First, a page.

Music
Arts and Entertainment
Sheridan Smith as Cilla Black

music
Latest stories from i100
Have you tried new the Independent Digital Edition apps?

ES Rentals

    Independent Dating
    and  

    By clicking 'Search' you
    are agreeing to our
    Terms of Use.

    Ebola outbreak: The children orphaned by the virus – then rejected by surviving relatives over fear of infection

    The children orphaned by Ebola...

    ... then rejected by surviving relatives over fear of infection
    Pride: Are censors pandering to homophobia?

    Are censors pandering to homophobia?

    US film censors have ruled 'Pride' unfit for under-16s, though it contains no sex or violence
    The magic of roundabouts

    Lords of the rings

    Just who are the Roundabout Appreciation Society?
    Why do we like making lists?

    Notes to self: Why do we like making lists?

    Well it was good enough for Ancient Egyptians and Picasso...
    Hong Kong protests: A good time to open a new restaurant?

    A good time to open a new restaurant in Hong Kong?

    As pro-democracy demonstrators hold firm, chef Rowley Leigh, who's in the city to open a new restaurant, says you couldn't hope to meet a nicer bunch
    Paris Fashion Week: Karl Lagerfeld leads a feminist riot on 'Boulevard Chanel'

    Paris Fashion Week

    Lagerfeld leads a feminist riot on 'Boulevard Chanel'
    Bruce Chatwin's Wales: One of the finest one-day walks in Britain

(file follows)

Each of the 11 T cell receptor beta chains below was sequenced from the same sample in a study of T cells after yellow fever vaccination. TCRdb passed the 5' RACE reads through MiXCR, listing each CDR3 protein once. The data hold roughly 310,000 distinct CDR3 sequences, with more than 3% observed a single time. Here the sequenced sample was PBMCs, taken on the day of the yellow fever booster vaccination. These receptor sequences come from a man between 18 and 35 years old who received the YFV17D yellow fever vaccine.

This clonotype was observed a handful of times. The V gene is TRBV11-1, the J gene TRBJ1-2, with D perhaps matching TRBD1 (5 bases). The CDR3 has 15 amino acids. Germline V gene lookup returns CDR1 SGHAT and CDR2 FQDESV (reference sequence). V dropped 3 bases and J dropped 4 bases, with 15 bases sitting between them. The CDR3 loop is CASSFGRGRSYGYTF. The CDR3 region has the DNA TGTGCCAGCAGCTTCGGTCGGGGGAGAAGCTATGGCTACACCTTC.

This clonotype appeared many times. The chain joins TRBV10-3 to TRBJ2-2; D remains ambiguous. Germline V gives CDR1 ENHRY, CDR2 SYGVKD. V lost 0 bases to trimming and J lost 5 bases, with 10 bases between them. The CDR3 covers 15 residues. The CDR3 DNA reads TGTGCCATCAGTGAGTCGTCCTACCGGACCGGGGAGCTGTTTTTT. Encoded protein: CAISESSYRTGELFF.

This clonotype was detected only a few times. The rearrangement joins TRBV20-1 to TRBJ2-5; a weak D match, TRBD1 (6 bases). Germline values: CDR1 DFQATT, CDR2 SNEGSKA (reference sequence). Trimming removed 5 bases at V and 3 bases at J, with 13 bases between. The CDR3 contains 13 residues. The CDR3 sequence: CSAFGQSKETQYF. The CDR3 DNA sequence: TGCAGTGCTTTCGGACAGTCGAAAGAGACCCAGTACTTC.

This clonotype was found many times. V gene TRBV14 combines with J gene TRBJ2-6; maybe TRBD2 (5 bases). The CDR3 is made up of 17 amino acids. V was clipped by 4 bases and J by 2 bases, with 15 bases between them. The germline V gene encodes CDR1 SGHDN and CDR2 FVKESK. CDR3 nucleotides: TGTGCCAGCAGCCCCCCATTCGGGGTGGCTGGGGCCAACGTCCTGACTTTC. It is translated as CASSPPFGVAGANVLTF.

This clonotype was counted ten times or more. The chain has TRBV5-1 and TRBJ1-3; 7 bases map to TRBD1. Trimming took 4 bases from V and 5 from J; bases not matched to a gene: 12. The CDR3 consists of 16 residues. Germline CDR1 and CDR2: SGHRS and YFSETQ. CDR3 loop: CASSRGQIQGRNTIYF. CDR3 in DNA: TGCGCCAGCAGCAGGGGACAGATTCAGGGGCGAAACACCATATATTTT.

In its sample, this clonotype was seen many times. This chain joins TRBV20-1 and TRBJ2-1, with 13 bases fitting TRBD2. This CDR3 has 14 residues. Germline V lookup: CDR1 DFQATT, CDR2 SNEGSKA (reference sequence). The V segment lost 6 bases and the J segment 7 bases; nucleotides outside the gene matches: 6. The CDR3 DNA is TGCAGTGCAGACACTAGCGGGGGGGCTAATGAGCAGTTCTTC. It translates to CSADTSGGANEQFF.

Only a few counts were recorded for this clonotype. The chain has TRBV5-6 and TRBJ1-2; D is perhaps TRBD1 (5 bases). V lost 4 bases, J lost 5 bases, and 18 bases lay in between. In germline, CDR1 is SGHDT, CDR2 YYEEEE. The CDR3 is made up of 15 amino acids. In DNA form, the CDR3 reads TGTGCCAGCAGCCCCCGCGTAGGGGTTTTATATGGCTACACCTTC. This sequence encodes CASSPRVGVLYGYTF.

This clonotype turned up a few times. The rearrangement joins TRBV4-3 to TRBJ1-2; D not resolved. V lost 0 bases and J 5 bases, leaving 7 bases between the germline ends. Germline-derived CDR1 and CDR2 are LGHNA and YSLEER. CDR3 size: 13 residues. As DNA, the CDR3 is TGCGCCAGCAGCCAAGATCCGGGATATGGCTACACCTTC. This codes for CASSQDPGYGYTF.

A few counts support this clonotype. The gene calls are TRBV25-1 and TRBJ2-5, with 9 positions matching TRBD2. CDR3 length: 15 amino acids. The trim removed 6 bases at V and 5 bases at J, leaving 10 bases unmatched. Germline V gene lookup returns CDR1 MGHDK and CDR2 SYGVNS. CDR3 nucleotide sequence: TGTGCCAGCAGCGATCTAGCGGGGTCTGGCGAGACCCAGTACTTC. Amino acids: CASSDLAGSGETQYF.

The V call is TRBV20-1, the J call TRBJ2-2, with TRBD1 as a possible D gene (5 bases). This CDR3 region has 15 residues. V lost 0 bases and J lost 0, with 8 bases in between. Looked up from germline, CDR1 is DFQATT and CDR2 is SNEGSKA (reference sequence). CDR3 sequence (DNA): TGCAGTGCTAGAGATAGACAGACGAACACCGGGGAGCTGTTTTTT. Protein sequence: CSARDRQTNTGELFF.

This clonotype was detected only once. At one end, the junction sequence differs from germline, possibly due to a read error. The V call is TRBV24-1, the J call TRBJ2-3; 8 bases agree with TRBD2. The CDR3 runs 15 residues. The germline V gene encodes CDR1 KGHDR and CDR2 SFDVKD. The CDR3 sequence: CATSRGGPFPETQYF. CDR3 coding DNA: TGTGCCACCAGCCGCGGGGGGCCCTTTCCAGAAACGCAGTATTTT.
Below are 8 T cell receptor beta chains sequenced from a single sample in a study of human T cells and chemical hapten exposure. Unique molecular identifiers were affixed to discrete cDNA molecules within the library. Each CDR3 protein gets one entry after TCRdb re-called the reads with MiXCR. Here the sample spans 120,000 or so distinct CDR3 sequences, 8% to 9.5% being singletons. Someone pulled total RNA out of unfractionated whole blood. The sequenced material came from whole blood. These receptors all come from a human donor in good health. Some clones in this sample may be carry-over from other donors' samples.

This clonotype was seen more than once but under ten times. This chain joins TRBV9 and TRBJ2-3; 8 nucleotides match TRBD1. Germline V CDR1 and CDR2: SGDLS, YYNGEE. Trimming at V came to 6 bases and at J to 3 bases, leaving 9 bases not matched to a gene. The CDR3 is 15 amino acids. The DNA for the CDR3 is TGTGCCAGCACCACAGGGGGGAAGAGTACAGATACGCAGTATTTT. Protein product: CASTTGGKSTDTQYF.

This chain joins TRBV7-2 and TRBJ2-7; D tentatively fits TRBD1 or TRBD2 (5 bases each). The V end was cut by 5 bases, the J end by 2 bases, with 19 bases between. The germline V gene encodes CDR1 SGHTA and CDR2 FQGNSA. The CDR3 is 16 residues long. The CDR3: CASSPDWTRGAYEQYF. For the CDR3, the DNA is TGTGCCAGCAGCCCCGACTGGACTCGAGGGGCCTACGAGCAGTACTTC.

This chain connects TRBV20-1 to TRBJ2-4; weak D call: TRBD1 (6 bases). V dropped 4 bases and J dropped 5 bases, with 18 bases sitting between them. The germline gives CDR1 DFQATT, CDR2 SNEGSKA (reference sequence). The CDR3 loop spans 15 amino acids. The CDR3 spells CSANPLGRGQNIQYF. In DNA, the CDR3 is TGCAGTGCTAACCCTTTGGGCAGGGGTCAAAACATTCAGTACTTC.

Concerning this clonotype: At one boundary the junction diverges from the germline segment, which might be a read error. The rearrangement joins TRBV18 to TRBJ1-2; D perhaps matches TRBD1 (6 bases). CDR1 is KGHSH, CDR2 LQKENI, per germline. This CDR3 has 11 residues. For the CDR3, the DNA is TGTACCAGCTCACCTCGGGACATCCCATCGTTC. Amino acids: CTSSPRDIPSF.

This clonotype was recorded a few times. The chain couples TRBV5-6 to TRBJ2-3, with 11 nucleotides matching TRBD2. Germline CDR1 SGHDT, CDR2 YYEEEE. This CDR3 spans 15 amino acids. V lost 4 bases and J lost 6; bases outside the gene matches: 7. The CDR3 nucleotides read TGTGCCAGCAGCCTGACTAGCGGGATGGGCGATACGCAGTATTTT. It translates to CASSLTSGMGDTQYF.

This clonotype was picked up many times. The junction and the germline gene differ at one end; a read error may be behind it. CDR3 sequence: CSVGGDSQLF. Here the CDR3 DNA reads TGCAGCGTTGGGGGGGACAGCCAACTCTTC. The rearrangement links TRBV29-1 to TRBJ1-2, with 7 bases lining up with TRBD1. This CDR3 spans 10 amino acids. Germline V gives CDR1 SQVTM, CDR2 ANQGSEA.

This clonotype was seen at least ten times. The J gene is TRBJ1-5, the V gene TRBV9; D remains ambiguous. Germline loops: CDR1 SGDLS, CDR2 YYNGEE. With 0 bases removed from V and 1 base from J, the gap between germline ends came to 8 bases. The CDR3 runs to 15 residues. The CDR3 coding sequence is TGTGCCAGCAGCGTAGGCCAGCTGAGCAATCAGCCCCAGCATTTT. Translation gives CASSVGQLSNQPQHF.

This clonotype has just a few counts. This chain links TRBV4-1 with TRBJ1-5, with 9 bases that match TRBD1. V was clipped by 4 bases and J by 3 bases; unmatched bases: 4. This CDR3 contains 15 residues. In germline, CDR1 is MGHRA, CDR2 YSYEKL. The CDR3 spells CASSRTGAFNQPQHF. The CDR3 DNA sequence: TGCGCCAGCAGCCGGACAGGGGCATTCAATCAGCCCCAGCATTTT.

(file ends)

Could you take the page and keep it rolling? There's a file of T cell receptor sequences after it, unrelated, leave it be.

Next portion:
Simon Calder discovers Bruce Chatwin's Wales

    One of the finest one-day walks you could hope for - in Britain
    10 best children's nightwear

    10 best children's nightwear

    Make sure the kids stay cosy on cooler autumn nights in this selection of pjs, onesies and nighties
    Manchester City vs Roma: Five things we learnt from City’s draw at the Etihad

    Manchester City vs Roma

    Five things we learnt from City’s Champions League draw at the Etihad
    Martin Hardy: Mike Ashley must act now and end the Alan Pardew reign

    Trouble on the Tyne

    Ashley must act now and end Pardew's reign at Newcastle, says Martin Hardy
    Isis is an hour from Baghdad, the Iraq army has little chance against it, and air strikes won't help

    Isis an hour away from Baghdad -

    and with no sign of Iraq army being able to make a successful counter-attack
    Turner Prize 2014 is frustratingly timid

    Turner Prize 2014 is frustratingly timid

    The exhibition nods to rich and potentially brilliant ideas, but steps back
    Last chance to see: Half the world’s animals have disappeared over the last 40 years

    Last chance to see...

    The Earth’s animal wildlife population has halved in 40 years
    So here's why teenagers are always grumpy - and it's not what you think

    Truth behind teens' grumpiness

    Early school hours mess with their biological clocks
    Why can no one stop hackers putting celebrities' private photos online?

    Hacked photos: the third wave

    Why can no one stop hackers putting celebrities' private photos online?